Find out if you will be required to wear a uniform. Some warehouses require this and provide uniforms for workers to wear while on site. Uniforms often come with safety equipment.
If the establishment you will be working for is going to provide this for you, then this step is taken care of.
If a uniform will not be provided for you, then it is your responsibility to make sure that you are dressed in a manner that is appropriate, safety-conscious, and comfortable.
Most companies would recommend that you wear casual clothing such as jeans, khakis, and a short-sleeved shirt. It is considered a universal rule to wear boots when working in a warehouse.
4. Exceed Expectations
When you first come to work at a warehouse, there will probably be an average already in place. This means that there is already a certain amount of work that every worker typically performs in a given time.
This could be 100 orders filled per day or something along these lines. Once you get the hang of your tasks, you should aim to exceed this expectation.
If the average worker fills fifty orders a day, try your best to fill fifty-five or sixty. If the work described has already given you a certain amount of orders to fill, try to finish them in record time.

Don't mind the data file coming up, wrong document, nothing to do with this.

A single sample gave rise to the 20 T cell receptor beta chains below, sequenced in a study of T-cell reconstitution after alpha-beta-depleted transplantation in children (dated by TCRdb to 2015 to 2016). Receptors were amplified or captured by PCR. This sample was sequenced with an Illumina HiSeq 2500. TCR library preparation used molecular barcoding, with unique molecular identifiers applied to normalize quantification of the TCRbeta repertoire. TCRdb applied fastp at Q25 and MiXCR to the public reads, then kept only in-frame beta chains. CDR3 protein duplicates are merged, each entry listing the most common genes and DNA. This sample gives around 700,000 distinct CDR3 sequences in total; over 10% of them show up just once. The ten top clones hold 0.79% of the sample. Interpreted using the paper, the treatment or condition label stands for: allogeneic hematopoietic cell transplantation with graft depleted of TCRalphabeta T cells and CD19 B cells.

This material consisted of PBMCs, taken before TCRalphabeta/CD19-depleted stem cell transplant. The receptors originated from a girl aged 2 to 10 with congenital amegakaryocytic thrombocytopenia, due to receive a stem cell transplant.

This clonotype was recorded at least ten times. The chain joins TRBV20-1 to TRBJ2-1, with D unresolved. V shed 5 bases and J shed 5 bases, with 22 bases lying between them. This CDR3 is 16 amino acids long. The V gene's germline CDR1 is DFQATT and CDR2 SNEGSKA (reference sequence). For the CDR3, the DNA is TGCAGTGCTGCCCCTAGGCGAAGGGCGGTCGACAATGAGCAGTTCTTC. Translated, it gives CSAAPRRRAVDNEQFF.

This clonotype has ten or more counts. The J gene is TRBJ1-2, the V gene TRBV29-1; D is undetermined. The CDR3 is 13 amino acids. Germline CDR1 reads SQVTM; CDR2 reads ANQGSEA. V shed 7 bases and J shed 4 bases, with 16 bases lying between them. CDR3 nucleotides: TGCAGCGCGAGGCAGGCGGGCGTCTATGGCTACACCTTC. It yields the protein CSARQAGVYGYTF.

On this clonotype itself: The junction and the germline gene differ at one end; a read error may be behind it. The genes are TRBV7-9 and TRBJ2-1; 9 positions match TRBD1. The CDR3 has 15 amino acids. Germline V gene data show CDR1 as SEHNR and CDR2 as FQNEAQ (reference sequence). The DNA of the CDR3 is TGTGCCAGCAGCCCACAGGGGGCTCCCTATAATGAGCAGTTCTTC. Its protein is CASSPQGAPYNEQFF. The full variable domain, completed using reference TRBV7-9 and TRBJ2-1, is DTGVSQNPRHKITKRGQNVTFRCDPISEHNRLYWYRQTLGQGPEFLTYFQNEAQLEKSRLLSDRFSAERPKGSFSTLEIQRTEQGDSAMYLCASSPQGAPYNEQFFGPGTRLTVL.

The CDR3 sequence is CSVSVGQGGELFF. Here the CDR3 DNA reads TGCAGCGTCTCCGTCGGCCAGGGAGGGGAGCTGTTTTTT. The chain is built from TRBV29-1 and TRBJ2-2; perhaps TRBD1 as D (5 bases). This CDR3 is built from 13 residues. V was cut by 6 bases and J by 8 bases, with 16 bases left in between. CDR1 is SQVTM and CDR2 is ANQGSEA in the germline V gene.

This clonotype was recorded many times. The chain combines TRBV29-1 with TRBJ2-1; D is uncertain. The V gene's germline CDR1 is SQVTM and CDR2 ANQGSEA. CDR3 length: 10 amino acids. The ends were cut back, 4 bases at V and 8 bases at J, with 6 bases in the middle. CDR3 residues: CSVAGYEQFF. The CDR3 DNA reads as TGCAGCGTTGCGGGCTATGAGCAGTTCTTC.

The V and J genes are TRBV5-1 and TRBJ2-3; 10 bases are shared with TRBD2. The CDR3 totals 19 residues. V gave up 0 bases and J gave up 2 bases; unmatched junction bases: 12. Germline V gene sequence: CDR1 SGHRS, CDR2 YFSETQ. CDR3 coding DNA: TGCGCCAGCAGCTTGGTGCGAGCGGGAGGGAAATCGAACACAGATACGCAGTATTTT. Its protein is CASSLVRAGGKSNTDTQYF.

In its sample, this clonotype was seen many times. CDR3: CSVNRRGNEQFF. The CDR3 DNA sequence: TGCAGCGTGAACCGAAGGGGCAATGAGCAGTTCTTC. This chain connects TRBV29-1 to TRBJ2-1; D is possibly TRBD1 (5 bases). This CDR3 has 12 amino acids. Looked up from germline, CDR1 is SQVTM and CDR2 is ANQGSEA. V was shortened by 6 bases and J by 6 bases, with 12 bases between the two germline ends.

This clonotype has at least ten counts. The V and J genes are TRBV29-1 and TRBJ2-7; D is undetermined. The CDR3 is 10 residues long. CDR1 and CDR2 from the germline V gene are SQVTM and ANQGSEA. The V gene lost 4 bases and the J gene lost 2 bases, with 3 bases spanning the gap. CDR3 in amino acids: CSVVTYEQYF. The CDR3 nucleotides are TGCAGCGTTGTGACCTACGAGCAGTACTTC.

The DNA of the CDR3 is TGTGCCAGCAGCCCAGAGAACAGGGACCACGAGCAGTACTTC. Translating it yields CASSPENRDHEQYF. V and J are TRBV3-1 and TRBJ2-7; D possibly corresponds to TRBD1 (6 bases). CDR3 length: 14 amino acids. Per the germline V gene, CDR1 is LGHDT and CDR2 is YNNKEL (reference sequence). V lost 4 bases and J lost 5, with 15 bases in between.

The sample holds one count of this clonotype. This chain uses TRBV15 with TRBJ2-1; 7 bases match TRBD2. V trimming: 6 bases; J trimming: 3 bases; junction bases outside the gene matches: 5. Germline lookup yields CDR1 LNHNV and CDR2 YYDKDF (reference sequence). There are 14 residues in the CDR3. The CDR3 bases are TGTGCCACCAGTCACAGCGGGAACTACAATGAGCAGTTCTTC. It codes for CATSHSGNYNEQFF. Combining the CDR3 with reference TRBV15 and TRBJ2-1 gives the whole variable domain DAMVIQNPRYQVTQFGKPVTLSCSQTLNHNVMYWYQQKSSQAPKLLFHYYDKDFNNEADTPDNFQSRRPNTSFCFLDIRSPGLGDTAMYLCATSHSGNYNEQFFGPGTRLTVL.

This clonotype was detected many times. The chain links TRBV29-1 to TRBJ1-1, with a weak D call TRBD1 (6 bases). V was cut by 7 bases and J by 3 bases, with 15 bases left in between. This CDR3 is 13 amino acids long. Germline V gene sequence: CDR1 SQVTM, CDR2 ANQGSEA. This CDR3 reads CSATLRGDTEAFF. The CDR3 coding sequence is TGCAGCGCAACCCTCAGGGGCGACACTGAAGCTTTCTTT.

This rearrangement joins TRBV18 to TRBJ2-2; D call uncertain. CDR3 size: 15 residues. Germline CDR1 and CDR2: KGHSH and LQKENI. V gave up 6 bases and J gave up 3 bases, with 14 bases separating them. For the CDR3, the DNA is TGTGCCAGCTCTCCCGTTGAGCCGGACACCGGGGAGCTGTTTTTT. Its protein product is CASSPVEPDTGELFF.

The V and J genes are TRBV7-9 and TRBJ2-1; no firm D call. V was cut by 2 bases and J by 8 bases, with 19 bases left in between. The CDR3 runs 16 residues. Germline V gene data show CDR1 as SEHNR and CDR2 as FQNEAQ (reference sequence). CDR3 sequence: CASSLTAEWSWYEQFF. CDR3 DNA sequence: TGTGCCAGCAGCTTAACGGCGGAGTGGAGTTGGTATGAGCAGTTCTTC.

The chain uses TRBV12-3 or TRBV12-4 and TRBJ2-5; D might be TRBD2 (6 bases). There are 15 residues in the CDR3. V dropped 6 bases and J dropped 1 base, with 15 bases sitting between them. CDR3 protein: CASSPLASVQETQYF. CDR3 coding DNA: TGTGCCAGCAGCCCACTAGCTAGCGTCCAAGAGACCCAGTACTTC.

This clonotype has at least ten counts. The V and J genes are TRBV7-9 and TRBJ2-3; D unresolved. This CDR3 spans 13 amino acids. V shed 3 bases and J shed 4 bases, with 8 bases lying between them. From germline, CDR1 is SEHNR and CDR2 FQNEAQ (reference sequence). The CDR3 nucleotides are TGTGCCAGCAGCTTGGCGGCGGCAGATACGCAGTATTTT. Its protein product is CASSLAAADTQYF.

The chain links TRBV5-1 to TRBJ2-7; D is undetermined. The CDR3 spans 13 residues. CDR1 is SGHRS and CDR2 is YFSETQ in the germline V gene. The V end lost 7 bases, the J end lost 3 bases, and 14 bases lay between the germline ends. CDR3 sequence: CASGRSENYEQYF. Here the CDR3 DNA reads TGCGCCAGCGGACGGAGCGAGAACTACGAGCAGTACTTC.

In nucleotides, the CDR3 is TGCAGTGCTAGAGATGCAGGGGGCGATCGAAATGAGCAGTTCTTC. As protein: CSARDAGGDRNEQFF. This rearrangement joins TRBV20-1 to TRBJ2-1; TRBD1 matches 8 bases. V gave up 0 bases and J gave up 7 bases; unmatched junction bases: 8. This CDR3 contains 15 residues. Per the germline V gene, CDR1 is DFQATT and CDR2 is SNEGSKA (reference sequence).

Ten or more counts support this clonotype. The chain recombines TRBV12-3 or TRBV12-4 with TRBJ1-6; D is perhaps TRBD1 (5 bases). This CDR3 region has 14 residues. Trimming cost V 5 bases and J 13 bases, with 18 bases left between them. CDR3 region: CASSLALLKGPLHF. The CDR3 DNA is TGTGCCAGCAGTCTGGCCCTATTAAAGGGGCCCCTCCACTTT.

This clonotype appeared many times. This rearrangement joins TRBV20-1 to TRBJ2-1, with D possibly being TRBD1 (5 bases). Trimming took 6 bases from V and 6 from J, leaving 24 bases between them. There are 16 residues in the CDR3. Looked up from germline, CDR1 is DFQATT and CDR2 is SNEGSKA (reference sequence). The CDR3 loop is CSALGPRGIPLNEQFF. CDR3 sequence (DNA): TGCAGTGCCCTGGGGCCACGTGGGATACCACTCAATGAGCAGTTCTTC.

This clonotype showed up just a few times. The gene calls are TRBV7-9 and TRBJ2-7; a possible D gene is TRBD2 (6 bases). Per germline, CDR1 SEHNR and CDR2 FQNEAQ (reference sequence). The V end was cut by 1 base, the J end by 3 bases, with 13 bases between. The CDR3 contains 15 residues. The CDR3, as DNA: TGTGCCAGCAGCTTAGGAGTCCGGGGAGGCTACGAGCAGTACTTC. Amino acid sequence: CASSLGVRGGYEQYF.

Performing your work quickly and accurately makes you stand out as a model worker. As a result, you will earn a good review and potentially be invited back for more work.
The quality of your work should not be compromised in an effort to finish in record time or exceed your work expectations. If you cannot perform your task well in record time, don’t force it.
You should also aim to get along well with your coworkers, supervisors, and others around you.
No matter how good the quality of your work is, if you have a reputation for not following orders, insubordination, or being uncooperative with others, you will likely not be invited for future work.